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After months of angry demands for Sri Lanka's president to stand down, protesters laughed, took selfies and treated themselves to a swim as they suddenly found themselves inside his home.
The presidential palace in Colombo was overrun by hundreds of people on Saturday, capping months of public discontent over the island nation's crippling economic crisis.
President Gotabaya Rajapaksa had fled just moments earlier, assisted by troops who fired into the air to clear his escape.
Once he had left, the mood inside the compound was festive, as the crowd set aside the frustrations of long-running food and fuel shortages, as well as a tense confrontation with security forces earlier in the day.
"We are in Gotabaya's room, this is the underwear he left behind," one young man said while holding up black briefs on a live video shared on multiple social media channels.
"He has left his shoes behind too."
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On the grounds of the compound, dozens of men shed their shirts and jumped into the presidential pool, with some doing summersaults and frolicking in the water.
Hundreds of others sat down on carefully manicured lawns for a break from the morning's confrontation with police officers, who had fired barrages of tear gas and water cannon at demonstrators.
The crowd had managed to work their way into the compound after dismantling barricades and scaling its high gates with the help of a captured police truck.
As the protesters surged forwards, the police officers and army troops guarding the residence melted away.
Elite police officers remained stationed inside but made no attempt to remove the intruders roaming leisurely through the mansion.
Some of the crowd took turns lounging on Rajapaksa's king-size bed and the comfortable sofas.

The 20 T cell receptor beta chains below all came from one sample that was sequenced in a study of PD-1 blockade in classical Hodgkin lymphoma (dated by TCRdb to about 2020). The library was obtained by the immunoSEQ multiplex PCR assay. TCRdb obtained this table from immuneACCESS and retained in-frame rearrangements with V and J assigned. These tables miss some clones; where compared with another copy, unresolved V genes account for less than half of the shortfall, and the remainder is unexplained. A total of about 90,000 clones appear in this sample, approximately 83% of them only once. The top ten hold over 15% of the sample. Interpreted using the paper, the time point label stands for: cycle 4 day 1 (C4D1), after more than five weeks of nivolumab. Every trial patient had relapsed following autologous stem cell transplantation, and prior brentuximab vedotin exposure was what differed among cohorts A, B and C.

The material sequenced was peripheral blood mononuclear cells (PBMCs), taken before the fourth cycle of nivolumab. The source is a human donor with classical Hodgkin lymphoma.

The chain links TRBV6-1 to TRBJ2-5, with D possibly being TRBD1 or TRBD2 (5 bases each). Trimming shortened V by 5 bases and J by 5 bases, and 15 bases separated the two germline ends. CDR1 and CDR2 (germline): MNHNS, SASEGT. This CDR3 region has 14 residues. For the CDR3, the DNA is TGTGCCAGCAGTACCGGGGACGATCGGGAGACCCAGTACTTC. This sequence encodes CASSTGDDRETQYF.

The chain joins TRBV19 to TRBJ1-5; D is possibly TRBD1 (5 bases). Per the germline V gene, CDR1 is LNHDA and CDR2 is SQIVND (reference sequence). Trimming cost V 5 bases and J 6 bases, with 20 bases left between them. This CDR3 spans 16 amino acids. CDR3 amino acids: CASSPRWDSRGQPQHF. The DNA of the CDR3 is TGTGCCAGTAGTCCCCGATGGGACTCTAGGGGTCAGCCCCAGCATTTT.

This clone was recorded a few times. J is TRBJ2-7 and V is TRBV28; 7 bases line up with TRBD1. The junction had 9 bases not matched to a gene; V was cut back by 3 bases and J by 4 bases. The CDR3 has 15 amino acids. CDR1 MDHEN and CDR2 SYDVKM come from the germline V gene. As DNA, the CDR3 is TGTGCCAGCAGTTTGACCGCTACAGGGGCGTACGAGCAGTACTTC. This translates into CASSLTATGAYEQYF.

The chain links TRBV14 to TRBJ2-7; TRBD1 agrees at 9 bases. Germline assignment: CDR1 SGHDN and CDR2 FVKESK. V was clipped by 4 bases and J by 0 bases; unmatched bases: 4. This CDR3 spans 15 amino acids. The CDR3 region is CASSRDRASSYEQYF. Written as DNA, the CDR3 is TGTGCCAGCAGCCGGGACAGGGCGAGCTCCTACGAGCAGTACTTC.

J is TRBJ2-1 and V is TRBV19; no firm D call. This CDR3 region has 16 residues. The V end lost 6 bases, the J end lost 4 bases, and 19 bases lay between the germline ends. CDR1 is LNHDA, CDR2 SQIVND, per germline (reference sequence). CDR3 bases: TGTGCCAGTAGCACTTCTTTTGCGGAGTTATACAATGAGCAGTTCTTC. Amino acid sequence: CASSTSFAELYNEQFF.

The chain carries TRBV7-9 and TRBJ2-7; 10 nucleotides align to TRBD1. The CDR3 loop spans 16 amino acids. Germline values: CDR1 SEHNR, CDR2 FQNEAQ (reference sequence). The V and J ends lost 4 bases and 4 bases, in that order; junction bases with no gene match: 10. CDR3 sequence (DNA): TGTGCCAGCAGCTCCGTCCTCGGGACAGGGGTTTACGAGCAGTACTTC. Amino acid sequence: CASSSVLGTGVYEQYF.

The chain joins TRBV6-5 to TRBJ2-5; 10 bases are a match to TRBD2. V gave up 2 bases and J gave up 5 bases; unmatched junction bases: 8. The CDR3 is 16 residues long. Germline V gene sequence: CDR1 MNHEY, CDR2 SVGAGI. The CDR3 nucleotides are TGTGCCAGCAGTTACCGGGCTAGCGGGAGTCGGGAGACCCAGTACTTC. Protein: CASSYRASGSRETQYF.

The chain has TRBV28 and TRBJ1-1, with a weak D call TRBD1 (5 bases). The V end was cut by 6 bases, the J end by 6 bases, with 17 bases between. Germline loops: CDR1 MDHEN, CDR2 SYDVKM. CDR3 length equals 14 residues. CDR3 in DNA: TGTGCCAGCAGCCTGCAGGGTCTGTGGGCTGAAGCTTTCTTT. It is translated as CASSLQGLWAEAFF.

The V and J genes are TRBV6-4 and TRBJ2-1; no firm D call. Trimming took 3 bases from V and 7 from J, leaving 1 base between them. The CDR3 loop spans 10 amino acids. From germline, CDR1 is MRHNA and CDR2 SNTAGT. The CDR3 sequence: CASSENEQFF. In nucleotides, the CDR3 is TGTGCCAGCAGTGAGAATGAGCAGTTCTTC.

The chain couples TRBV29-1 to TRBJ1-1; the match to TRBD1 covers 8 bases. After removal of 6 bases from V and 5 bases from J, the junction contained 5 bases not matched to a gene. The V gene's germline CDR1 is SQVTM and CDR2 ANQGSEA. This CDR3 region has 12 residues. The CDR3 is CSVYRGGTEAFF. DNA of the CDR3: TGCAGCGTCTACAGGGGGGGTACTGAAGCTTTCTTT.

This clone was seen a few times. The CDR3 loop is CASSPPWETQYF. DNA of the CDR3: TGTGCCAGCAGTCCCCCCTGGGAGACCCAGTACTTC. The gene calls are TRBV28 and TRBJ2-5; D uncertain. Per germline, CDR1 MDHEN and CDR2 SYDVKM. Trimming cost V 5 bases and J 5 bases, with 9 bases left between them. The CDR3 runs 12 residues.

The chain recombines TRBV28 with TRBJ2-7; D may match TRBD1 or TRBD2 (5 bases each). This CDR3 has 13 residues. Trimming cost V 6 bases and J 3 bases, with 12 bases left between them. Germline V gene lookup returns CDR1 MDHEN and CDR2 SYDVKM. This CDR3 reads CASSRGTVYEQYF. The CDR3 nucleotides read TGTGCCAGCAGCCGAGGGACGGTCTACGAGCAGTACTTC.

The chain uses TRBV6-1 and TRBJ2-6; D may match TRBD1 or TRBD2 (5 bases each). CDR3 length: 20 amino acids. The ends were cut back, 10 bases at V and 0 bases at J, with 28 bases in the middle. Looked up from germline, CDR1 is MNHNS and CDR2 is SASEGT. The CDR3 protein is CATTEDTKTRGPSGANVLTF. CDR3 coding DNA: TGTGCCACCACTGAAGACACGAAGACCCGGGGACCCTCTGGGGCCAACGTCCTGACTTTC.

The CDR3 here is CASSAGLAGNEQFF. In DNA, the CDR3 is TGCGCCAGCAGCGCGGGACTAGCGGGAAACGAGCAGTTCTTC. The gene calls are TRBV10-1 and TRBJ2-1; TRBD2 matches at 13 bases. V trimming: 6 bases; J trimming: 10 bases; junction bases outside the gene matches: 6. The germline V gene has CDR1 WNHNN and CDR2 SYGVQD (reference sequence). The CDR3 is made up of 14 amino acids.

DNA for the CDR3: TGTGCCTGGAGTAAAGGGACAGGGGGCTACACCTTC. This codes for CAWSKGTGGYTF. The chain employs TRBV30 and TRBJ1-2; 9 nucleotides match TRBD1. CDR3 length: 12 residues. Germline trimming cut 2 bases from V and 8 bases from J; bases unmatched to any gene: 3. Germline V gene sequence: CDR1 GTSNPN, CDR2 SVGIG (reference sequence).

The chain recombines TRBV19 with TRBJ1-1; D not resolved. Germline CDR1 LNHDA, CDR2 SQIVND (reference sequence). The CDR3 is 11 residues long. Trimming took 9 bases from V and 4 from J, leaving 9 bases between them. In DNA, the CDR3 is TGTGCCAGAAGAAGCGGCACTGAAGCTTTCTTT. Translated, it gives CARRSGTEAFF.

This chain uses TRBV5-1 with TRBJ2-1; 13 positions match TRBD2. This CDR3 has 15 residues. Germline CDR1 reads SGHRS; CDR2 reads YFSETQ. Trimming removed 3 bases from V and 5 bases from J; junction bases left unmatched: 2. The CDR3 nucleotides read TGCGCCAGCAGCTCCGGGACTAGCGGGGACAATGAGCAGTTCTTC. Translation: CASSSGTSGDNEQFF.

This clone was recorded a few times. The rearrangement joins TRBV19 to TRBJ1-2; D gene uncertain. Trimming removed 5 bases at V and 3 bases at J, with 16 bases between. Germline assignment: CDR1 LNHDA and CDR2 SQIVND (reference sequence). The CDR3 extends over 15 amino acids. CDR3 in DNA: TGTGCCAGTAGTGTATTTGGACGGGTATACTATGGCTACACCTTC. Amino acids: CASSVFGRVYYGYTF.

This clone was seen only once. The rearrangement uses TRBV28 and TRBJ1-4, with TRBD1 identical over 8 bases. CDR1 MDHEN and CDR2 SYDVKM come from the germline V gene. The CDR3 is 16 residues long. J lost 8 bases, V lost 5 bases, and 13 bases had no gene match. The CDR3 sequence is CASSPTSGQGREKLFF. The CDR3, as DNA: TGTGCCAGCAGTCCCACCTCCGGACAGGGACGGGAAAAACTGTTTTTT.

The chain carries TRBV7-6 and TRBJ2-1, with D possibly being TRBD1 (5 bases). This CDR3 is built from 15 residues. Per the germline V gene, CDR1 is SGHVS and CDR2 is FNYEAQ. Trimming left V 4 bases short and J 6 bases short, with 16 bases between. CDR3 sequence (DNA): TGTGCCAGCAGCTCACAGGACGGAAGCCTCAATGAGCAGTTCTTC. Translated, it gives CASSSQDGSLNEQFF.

Protesters also helped themselves to the presidential pantry, with snacks and soft drinks seen spread out on counter tops.
"I was surprised to see that an air conditioner was working in his bathroom. We have to put up with endless blackouts," a man who entered the palace told AFP by telephone.
'We should not be thieves'
As they marched in, a university student climbed a gate post and loudly urged the throng not to vandalise or loot the state residence, which is home to a repository of priceless artefacts.
"We called Gota a thief and got him out, please do not remove anything from the palace," he said.
"We should not be thieves like the Rajapaksas."
The presidential palace was formerly known as the "Queen's House", and was the official residence of British governors until Sri Lanka won independence in 1948.
Since then, it has been the official residence of Sri Lanka's heads of state -- but many past leaders have believed it to be haunted.
Only one president had lived there briefly in recent years, while all others had used it only to receive visiting dignitaries.
Rajapaksa moved there in April, soon after thousands of protesters attempted to invade his private home during a major demonstration.
That residence was not overrun, but he moved to the presidential palace in the ultimately futile hope that it would be safer.
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